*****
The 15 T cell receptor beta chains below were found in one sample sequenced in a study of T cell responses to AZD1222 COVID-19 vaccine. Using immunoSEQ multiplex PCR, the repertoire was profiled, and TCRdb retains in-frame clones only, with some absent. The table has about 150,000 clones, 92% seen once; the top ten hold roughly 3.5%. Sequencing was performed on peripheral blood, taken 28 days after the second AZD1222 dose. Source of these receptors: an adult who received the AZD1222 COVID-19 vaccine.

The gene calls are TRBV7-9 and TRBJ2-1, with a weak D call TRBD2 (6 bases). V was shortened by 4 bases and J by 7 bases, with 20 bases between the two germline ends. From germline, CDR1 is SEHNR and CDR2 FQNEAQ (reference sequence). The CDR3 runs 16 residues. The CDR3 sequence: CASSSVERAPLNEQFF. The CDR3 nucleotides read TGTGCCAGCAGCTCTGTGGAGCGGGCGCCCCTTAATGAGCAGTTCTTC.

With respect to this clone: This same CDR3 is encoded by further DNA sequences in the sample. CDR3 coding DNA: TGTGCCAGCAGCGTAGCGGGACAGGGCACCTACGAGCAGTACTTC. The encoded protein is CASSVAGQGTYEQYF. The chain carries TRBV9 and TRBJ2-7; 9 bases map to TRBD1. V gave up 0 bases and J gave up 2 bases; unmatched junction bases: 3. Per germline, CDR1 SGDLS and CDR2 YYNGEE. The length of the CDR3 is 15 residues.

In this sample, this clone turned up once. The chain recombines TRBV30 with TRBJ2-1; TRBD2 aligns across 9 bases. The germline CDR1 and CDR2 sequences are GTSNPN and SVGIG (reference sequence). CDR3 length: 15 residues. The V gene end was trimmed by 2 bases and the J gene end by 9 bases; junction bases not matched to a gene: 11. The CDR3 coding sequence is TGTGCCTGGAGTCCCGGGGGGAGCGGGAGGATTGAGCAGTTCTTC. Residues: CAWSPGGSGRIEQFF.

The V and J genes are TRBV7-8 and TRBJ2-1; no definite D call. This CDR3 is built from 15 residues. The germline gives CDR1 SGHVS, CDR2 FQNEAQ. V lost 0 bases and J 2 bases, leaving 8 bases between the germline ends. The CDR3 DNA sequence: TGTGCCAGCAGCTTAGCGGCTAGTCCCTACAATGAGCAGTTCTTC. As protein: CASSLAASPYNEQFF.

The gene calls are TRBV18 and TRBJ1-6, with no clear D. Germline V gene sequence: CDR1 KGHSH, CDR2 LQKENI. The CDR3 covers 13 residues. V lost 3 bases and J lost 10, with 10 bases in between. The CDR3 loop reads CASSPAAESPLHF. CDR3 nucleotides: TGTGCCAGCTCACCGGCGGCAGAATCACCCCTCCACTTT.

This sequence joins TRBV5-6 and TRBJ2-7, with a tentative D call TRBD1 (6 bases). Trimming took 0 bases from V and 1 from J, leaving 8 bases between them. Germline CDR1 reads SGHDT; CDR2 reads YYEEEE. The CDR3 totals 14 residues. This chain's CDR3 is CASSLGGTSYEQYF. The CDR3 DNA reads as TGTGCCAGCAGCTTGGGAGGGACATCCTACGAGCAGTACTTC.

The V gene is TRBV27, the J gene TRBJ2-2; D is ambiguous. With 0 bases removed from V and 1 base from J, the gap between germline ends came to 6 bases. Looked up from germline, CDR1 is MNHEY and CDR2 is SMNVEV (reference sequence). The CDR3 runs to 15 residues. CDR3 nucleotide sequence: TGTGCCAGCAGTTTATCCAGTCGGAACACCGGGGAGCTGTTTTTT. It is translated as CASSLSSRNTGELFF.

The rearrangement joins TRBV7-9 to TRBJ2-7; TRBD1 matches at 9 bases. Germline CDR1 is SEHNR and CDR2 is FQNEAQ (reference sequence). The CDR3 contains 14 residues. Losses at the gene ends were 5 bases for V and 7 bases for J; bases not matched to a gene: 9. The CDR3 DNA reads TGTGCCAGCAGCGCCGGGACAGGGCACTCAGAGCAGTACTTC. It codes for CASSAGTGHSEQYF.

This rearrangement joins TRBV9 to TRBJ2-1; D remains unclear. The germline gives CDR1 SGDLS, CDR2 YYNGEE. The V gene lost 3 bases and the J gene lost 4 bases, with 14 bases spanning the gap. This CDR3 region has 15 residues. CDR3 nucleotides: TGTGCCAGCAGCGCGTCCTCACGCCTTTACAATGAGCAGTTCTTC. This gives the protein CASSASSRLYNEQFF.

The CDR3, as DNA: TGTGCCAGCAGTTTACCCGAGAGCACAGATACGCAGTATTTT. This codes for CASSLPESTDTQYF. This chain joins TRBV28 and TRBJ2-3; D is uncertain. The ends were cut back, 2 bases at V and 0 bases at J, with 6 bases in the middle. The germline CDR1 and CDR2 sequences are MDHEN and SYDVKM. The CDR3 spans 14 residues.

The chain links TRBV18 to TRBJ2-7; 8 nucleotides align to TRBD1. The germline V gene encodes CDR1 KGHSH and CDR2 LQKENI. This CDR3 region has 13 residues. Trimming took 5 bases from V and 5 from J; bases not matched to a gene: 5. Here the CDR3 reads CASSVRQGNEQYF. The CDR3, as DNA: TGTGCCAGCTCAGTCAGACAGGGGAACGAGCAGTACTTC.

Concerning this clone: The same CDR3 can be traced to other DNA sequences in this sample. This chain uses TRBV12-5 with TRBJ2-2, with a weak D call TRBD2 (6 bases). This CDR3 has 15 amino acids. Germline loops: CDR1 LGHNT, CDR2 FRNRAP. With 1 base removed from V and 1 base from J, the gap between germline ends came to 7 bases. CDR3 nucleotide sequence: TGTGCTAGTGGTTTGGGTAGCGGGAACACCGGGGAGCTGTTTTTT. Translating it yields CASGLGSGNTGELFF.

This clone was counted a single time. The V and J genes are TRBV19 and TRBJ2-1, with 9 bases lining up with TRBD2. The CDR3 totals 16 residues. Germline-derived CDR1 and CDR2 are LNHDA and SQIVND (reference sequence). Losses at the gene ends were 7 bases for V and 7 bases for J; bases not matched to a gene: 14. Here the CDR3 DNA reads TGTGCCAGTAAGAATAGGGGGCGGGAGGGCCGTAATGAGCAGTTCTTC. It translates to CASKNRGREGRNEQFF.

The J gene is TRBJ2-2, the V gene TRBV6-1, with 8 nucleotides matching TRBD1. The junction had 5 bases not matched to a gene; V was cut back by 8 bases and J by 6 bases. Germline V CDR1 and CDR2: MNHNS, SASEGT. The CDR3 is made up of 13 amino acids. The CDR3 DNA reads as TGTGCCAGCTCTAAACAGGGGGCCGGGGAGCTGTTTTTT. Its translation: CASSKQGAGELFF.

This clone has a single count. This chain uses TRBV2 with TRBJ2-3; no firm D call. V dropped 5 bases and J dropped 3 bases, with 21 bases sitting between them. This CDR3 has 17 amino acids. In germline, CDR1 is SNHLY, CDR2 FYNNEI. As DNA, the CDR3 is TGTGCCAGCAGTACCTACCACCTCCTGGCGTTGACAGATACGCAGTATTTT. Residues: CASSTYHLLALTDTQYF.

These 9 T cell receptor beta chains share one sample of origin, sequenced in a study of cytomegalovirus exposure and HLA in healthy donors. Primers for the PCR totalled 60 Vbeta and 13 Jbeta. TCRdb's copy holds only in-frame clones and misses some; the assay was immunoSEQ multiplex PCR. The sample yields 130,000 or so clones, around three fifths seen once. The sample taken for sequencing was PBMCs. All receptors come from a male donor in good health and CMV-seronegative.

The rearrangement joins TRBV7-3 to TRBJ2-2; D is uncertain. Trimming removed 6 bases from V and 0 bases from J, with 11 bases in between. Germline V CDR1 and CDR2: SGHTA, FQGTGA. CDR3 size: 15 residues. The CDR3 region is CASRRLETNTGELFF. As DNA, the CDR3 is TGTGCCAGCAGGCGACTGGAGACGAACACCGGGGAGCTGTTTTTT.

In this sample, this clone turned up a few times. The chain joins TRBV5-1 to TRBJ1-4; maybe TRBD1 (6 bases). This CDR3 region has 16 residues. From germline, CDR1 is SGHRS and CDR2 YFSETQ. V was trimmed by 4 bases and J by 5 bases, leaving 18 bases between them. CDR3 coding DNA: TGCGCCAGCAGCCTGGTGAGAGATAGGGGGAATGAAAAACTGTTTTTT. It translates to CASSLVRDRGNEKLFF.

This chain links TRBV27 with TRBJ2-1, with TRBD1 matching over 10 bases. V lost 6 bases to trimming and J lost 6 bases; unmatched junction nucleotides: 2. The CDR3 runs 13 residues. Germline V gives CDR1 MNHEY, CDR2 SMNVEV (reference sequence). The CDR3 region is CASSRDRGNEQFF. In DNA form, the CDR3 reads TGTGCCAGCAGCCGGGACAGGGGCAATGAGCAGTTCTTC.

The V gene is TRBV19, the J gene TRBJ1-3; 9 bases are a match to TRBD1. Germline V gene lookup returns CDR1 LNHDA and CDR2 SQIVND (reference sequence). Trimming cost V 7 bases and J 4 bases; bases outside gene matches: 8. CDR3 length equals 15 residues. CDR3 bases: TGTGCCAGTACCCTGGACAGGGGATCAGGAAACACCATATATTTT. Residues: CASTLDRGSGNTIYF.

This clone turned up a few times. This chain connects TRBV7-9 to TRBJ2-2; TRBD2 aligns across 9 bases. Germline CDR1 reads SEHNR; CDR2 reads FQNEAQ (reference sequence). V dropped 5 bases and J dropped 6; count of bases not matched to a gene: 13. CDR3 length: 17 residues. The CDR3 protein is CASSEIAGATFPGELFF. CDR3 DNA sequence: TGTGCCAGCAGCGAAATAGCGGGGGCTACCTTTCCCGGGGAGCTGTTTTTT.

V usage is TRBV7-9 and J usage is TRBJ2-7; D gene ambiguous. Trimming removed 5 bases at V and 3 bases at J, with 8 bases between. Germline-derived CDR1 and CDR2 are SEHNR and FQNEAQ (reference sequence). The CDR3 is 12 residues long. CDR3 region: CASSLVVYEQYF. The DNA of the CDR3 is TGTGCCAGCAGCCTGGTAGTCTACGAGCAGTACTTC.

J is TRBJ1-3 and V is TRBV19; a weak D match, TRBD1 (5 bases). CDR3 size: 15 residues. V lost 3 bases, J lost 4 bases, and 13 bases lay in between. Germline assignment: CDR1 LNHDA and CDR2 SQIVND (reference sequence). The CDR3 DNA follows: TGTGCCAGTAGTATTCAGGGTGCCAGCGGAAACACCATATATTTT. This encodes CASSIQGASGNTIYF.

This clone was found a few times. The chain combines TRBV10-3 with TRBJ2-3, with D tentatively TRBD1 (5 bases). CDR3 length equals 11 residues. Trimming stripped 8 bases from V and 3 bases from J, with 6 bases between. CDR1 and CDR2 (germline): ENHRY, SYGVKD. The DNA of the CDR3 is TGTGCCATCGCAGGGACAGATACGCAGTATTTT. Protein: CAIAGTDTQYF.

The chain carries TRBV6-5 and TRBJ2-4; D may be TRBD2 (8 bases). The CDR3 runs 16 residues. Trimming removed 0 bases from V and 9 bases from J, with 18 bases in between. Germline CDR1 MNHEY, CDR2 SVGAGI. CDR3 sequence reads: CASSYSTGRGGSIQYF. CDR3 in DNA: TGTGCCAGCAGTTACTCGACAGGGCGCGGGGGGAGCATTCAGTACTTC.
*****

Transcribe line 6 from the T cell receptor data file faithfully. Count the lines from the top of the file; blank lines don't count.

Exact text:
The gene calls are TRBV18 and TRBJ1-6, with no clear D. Germline V gene sequence: CDR1 KGHSH, CDR2 LQKENI. The CDR3 covers 13 residues. V lost 3 bases and J lost 10, with 10 bases in between. The CDR3 loop reads CASSPAAESPLHF. CDR3 nucleotides: TGTGCCAGCTCACCGGCGGCAGAATCACCCCTCCACTTT.